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China Due Diligence - Step By Step Guide To Trademark Registration In PRC

Updated: Jul 17

We have written about China's first to file trademark system and the importance of protecting your IP in China elsewhere.


Just to make things simple we decided to provide a step by step guide so you to know what to expect. So without further ado.......


  1. Decide on your Chinese name.

Some brands prefer to simply keep their English name for China there are positives and negatives in this regard. Broadly unless you can afford to market yourself to get the Chinese to recognise your English name / logo then probably best to have a Chinese name.


Now you have two choices: phonetic translation - that is replicating the sounds of your name or literal translation - in which the words themselves are translated.


So it really depends on the name to see what is practical - my surname is Goldstone so if I was a brand it would be easy to translate into Jin Shi literally Gold Stone or Gold Rock. However if my company name contained an abstract words or place names lets say Basingstoke then phonetic translation is more practical. (Sometimes you can use a combination "Basingstoke Technology Co" would likely use phonetic translation for Basingstoke and then add the appropriate existing Chinese symbols for technology company)


Be sure to check your options with as many of your Chinese colleagues as possible - try out a few options and see what resonates - be careful to check that your new phonetically translated Chinese name doesn't literally mean something terrible.


Famously Coca Cola had a problem with this when a phonetic translation literally gave the characters for, "bite the wax tadpole," apparently this wasn't the resonance they wanted so now their new name Ke kou ke le means something along the lines of, "fuzzy mouth feel."


If your struggling with stage one Wang Lin from our team will be happy to help you create the right Chinese name.


2. Find a registered Chinese Trademark Agency


As a foreign company you cannot register yourself so you must use an agent approved by the Chinese government. This is normally a Chinese lawyer also registered with the All China Lawyers Association. Many are of course available and at every conceivable price point. This of course includes some scammers in this area who will take your money and provide you with false documents - this definitely does happen - did we mention due diligence anywhere before ? Obviously if it seems too cheap then it probably is.


Also worth a mention is that a foreign law firm (and this includes Hong Kong) cannot be a registered trademark agency. We are fortunate to retain Michael Qu on our team who is a fully registered as a Chinese Lawyer with the ability to file for trademarks.


3. Decide what you want to register and in what class.


This bit is a little technical and your trademark agent should be advising you around this. Do you want to register your Chinese and English names separately? What about the logo?


If you were to combine your Chinese and English names into one logo then you could get away with a single filling however what if you want to use your logo separately? Essentially the more you file separately the more flexibility you have however each part will require separate registrations so will add to the cost. There is no blanket advice on this you need to think through what is right for your organisation.


China uses a slightly adapted version of the International (NICE) Classification of Goods and Services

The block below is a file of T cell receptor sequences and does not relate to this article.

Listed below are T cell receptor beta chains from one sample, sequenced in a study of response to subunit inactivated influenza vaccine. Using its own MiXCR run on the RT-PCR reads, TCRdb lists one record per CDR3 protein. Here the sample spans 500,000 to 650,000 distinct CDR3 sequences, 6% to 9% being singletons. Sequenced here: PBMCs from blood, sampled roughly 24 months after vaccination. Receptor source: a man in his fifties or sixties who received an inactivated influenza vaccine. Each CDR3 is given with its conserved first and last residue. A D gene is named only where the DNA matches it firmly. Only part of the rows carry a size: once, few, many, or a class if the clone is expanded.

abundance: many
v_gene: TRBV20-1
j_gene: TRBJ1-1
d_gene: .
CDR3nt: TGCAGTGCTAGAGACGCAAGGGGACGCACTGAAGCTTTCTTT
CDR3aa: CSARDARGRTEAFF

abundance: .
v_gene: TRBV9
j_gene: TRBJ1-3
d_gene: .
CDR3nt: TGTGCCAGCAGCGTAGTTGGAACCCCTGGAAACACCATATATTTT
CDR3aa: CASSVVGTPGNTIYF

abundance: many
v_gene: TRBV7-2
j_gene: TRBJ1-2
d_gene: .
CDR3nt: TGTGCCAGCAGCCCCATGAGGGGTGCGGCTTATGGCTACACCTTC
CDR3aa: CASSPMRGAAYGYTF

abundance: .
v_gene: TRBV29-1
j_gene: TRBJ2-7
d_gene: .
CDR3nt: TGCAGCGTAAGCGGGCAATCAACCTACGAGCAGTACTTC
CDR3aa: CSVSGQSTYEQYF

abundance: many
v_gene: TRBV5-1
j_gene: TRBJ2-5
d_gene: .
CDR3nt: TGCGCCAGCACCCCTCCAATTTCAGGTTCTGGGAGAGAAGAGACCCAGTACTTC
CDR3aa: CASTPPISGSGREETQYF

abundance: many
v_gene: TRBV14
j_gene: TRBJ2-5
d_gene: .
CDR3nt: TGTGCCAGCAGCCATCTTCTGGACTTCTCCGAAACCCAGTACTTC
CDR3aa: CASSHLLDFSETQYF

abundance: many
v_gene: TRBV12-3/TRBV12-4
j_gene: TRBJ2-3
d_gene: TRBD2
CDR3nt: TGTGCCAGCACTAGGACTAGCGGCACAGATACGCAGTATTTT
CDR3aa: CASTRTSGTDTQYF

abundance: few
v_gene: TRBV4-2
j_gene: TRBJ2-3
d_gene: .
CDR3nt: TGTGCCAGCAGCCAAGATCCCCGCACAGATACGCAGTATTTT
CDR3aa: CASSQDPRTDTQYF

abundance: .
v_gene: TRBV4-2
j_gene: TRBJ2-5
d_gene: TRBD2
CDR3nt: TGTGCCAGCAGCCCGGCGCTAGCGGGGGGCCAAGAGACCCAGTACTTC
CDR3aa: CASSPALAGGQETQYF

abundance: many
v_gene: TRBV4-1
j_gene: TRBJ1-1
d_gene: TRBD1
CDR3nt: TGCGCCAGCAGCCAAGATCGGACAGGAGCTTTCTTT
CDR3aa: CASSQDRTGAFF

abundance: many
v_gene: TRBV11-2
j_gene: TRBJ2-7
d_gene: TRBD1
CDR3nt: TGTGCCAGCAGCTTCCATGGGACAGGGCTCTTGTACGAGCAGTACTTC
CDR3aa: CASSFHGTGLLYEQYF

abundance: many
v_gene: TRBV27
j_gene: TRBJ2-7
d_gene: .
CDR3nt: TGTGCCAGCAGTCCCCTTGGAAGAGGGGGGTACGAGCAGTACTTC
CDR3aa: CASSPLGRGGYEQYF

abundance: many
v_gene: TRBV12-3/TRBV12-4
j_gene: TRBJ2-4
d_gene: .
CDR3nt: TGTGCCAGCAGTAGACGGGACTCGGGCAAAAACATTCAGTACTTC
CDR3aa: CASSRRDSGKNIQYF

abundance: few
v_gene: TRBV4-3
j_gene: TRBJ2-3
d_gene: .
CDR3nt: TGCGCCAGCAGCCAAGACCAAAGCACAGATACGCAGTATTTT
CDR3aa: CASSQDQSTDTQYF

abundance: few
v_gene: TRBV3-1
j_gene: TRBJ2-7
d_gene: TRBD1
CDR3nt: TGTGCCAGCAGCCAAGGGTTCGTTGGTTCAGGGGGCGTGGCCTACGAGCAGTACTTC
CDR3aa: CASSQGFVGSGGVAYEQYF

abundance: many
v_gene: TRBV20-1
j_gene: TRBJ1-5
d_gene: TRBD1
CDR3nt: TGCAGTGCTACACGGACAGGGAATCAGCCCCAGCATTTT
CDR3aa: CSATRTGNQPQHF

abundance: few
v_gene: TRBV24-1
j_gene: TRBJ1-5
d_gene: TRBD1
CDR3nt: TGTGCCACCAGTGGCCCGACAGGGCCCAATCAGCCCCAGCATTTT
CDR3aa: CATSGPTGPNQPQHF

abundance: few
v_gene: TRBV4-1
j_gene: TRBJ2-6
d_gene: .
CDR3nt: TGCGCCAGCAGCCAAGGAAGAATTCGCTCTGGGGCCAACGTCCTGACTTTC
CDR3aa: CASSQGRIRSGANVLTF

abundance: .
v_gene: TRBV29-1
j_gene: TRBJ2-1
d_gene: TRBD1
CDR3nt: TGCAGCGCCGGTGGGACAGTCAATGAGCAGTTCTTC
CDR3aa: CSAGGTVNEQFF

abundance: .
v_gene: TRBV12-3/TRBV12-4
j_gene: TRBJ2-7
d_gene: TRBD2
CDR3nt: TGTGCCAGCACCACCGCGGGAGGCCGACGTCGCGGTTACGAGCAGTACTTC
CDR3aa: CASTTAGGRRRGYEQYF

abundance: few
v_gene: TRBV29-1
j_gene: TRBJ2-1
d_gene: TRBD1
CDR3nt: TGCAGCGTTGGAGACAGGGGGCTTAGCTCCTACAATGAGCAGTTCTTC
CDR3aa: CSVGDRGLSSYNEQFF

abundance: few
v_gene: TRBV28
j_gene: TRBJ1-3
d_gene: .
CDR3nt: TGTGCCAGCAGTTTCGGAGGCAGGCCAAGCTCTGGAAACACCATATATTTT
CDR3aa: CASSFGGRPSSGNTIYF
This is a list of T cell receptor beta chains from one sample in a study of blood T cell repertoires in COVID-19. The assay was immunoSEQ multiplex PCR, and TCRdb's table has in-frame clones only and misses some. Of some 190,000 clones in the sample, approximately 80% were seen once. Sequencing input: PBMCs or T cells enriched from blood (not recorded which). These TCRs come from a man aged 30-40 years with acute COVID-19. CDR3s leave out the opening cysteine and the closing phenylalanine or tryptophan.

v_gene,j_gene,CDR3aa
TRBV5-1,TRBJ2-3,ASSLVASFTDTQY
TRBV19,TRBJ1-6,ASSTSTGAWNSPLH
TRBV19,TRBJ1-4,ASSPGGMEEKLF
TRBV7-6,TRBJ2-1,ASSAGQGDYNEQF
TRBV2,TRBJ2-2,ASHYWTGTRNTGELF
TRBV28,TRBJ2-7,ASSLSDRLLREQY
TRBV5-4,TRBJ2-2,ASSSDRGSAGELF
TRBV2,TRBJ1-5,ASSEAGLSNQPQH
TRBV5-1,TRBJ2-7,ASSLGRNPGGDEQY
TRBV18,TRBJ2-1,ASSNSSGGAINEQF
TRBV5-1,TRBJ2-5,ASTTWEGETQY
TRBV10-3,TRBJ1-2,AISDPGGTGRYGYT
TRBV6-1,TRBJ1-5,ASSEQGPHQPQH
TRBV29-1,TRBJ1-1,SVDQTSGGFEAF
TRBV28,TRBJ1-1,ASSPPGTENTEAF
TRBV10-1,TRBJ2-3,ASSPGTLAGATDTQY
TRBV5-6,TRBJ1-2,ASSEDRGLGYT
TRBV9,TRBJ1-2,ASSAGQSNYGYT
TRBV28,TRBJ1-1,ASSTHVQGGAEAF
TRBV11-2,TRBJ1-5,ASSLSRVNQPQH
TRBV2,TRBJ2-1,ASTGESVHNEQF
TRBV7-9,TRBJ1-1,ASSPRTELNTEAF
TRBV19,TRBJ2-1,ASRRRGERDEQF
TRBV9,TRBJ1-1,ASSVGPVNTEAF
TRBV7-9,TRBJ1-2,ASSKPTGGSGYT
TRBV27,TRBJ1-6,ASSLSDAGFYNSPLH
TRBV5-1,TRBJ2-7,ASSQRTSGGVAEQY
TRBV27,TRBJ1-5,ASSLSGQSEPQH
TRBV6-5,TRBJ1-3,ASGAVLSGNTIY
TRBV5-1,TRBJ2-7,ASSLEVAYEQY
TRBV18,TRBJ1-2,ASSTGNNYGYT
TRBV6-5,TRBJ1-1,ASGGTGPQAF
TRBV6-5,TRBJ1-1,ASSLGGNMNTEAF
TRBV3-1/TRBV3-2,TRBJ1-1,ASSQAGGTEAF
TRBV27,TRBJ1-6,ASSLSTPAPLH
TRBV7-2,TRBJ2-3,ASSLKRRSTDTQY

Essentially you just need to work out how your business fits into this classification. List here


No problem if you want to file in multiple classes however as these are separate fillings and therefore the cost will rise.


4. Conduct Searches


The China Trademark Office (CTMO) run by the State Administration for Industry and Commerce (SAIC) provides an online tool for this however there is no version in English. This is the job of your trademark agency they need to conduct suitable searches on what you want to register, see if might impinge on anyone else's IP and advise you of the chances of success. Clearly a rethink may be required at this stage if any issues arise.


5. Gather the Appropriate Documents


Your trademark agent will request the following:

  • Signed power of attorney allowing them to act on your behalf

  • Company business licence or incorporation certificate - please note that the name and address on this document must be identical to that on your application or it will be rejected.

  • Chinese translation of name and address

Now it's the job of your agent to complete the official application document to send along with the above to SAIC.


6. File The Application


Your agent will now file the application with CTMO and will provide a receipt.

It is worth noting that at this stage you are now protected in the sense that anyone registering your name in future will be rejected as you are the first to file.


7. Wait

The trademark office will consider your application from every conceivable angle to check the legality availability and distinctiveness of your application. Expect to wait 6-9 months.


8. Wait a little longer


Once the above test has been met the government will publish in the official trademark gazette allowing any party to object. This is a mandatory 3 month period. As long as there is no objection you can then expect the official certificates to be released to you via your agent.


9. Things not to forget

  • Your trademark is valid for 10 years so put a note in the diary to renew 9 years hence.

  • Your trademark is invalidated if you don't use it for 3 years.

  • If your agent is not working through the stages above then something is amiss.


Congratulations you have successfully protected your trademark in China !

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